Friday, August 12, 2005

Why can't we have a rational debate

Tony Snow wrote in Townhall Only an optimist could apply the term, "debate," to the raging controversy over the relative merits of evolutionary theory and the concept of intelligent design, or ID. Few issues in America today stir passions as wildly as this one; few have as much power to turn otherwise sane adults into drool-flecked screamers. Evolutionists regularly depict their ideological foes as "idiots," "cretins," "Bible-thumpers" and, to quote a philosophy professor at DePauw University, "morons." The ID crowd, meanwhile, deploys its own batch of epithets, including such charmers as "bigots" and "unbelievers."

Yet, the whole dispute dissolves if one applies a dollop of humility to each side. One just needs to ask two questions: Does science reveal truth? And, does God exist? Consider the contending theories. Evolution posits that terrestrial life arose through a series of random genetic mutations, and that some species, adapting gradually to environmental conditions, transformed themselves into "higher" species. Hence, the well-known drawings that depict the march of primate life, from chimps to homo sapiens.

Intelligent Design claims the chances of random evolution are virtually nil. Hard science shows us a world of dazzling order, complexity and interdependence. To take one tiny example, a single gene seems to control vision in all animals. Could this be a matter of dumb luck? Physicist Steven Weinberg estimates life wouldn't even exist if, at the instant of creation, the energy unleashed in the Big Bang had varied by one part in 10 to the 120th power. Such odds lead ID advocates to suggest that the universe didn't get orderly by chance, but at the hand of a Designer. These matters have been thrust into public view because some schools have begun incorporating intelligent design into science classes. Critics protest that ID is not science, but a form of philosophy or even scientistic theology. They want the idea purged from curricula, calling it an illegal introduction of religion.

So is evolution, at least the Secular Humanist version of Evolution that is being taught.
This brings us back to the two threshold questions. Most people believe science unravels deep, eternal truths -- that it is "perfect." But the history of science teaches that today's cocksure theory is tomorrow's crackpot superstition. A century ago, physicists boasted of having solved all the major problems involved in studying the universe. The following year, their smugness collapsed when a patent clerk named Einstein published his paper on general relativity.

Today, evolutionary theorists find themselves at wits' end because the fossil record provides no evidence of any species ever turning into another. We know species adjust to environmental conditions -- ever notice how tall kids are these days? -- and that natural selection does occur. But there's nothing to vindicate the notion of an evolutionary leap. That said, ID does not qualify as science because it gives us nothing to test or measure. Science requires replicable tests involving measurable variables.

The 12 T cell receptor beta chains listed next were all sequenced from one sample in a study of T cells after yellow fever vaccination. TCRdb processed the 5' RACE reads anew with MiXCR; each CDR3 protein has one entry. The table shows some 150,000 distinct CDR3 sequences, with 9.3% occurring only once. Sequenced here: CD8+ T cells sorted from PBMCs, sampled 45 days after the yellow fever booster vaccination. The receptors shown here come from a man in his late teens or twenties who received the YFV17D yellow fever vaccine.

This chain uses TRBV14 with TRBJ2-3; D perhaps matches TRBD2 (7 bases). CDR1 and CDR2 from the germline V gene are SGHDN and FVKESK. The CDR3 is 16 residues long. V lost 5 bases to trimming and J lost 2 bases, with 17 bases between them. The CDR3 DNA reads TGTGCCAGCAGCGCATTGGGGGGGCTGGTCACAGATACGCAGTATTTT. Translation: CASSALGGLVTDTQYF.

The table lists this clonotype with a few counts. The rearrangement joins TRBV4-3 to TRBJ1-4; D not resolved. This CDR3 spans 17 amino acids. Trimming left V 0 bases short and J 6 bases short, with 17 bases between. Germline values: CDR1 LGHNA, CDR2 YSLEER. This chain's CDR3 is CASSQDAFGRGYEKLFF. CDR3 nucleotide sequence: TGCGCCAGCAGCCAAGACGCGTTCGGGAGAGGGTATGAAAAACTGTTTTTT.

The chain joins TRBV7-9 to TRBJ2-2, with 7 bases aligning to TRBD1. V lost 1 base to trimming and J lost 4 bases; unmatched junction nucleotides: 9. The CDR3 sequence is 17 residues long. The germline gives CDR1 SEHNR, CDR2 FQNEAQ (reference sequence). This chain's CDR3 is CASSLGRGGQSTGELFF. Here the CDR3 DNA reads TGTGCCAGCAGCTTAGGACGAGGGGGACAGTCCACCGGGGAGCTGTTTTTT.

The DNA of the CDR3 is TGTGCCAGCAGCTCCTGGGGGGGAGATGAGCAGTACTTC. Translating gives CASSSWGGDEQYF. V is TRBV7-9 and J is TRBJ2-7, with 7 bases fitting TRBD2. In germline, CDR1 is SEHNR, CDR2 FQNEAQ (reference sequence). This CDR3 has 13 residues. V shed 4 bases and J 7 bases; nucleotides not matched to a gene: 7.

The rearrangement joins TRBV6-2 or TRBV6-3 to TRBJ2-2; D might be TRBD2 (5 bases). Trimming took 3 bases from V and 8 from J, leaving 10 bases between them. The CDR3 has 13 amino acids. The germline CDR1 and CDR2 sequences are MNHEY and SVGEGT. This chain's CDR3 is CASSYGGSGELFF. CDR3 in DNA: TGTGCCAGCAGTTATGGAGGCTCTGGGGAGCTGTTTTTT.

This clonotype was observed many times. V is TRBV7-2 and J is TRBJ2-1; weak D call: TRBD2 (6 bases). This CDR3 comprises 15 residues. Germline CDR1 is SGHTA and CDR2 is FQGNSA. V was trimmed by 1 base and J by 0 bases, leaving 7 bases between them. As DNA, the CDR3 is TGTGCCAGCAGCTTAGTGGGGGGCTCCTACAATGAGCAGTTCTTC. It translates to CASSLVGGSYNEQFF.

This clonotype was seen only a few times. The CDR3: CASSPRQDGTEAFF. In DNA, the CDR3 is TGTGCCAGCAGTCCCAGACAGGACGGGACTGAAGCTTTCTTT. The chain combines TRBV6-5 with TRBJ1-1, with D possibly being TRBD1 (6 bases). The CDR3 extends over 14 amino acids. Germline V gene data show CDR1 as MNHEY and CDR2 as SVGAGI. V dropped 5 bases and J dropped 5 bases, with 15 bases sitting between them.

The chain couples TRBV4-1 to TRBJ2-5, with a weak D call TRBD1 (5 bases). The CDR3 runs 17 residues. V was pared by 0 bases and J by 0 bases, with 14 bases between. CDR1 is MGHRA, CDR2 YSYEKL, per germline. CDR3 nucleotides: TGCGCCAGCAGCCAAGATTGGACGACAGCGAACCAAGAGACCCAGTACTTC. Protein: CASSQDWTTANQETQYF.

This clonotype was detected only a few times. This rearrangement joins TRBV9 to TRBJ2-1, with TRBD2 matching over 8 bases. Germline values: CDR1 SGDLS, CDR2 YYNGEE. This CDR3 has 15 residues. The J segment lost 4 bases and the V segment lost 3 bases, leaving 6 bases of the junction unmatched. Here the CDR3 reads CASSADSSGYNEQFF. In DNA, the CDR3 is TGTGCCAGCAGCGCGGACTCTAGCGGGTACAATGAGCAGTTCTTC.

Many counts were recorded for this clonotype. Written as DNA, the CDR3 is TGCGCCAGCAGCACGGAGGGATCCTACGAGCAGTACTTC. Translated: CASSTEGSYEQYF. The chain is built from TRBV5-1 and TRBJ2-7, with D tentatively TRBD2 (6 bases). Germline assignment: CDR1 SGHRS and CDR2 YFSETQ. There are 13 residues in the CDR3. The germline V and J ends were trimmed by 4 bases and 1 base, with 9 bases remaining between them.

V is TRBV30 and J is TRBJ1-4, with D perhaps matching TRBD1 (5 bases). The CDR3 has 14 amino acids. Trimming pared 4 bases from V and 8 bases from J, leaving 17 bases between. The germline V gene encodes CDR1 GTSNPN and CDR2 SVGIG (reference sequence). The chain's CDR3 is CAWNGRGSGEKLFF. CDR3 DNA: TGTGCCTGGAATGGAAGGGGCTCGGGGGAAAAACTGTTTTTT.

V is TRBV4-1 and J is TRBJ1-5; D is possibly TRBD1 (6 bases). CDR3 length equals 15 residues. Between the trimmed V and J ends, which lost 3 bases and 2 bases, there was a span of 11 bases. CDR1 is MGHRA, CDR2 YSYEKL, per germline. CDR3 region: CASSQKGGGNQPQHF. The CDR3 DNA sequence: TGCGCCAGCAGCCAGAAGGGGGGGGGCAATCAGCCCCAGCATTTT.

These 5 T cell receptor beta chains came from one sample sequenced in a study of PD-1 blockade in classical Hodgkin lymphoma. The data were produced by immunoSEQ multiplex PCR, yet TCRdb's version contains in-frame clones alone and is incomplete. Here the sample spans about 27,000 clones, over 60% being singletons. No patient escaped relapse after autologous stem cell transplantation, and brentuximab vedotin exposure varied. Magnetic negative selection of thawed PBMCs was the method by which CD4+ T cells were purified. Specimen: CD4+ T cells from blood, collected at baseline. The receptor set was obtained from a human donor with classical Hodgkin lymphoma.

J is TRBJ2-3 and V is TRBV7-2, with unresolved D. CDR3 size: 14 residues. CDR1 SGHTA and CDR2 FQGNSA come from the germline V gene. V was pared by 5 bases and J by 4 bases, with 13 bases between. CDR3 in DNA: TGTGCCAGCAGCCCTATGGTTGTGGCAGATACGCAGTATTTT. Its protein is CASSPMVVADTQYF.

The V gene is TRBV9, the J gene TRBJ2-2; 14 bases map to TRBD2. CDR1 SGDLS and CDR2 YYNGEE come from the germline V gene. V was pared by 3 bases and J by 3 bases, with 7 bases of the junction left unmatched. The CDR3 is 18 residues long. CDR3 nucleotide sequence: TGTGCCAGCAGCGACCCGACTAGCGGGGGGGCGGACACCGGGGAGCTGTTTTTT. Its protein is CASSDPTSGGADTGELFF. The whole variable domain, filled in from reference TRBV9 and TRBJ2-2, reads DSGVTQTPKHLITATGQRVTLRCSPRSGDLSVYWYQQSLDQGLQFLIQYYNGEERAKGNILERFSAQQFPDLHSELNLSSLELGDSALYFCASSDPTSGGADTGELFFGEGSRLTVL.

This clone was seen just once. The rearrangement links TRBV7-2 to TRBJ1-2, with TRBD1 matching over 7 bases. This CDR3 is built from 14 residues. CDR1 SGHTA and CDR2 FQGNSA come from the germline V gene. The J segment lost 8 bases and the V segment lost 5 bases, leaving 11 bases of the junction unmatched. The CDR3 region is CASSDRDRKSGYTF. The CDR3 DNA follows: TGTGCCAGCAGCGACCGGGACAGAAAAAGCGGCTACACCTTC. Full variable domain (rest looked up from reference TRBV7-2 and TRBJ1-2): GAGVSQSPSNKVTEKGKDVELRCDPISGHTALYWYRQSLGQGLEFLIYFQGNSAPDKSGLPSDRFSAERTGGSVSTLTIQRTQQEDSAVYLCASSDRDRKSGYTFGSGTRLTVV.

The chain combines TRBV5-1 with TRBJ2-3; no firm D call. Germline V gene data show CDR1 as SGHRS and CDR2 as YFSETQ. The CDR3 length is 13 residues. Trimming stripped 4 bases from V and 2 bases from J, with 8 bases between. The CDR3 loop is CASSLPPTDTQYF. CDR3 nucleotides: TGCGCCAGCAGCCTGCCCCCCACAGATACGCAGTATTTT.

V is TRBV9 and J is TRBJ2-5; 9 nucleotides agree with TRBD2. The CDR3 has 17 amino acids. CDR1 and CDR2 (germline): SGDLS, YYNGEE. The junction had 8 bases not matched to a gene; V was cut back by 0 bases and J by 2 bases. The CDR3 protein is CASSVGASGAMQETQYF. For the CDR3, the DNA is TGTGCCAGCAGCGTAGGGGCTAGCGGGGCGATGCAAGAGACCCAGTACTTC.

But by the same token, the evolutionary leaps leave nothing to test or measure either. It has to be accepted on faith. But is it to be a godless faith in random chance, or faith in an Intelligent Designer
But you can't shake a beaker and find God. If God exists, He reveals himself through faith, not science. These little insights give us the basis for admitting both views into the educational system. Evolutionary theory, like ID, isn't verifiable or testable. It's pure hypothesis -- like ID -- although very popular in the scientific community. Its limits help illuminate the fact that hypotheses are only as durable as the evidence that supports them.

ID is useful largely because it punctures the myth of scientific invincibility, while providing a basis for promoting the cause of "hard" science. Sure, science involves trial and error. Scientists refine theories each day. But as they do, they help us grasp more clearly the wonders of the world and the universe. Scientific inquiry and ID provide useful angles of approach to ultimate questions. Here's how to make both sides happy: Let science teachers tell kids that science is a matter of inspired guesswork, not of invincible decree. Eventually, new theories will arise to wipe away weaknesses and inconsistencies in today's scientific orthodoxy. Also, let students know that a sizeable number of scientists believe in a Designer, since science involves a quest to discover and decode universal design. (A sizeable number of scientists also don't believe in God.) Meanwhile, issue similar warnings against silly abuses of holy writ, since scripture has little or nothing to say about matters of "hard" science. Such cautionary notes ought to increase students' interest in science, not to mention philosophy. A tiny touch of common sense and humility fire ambitions and imaginations by reminding students that science is a form of exploration that never runs out of frontiers and challenges -- and that ever points to questions too big even for folks in lab coats to answer.

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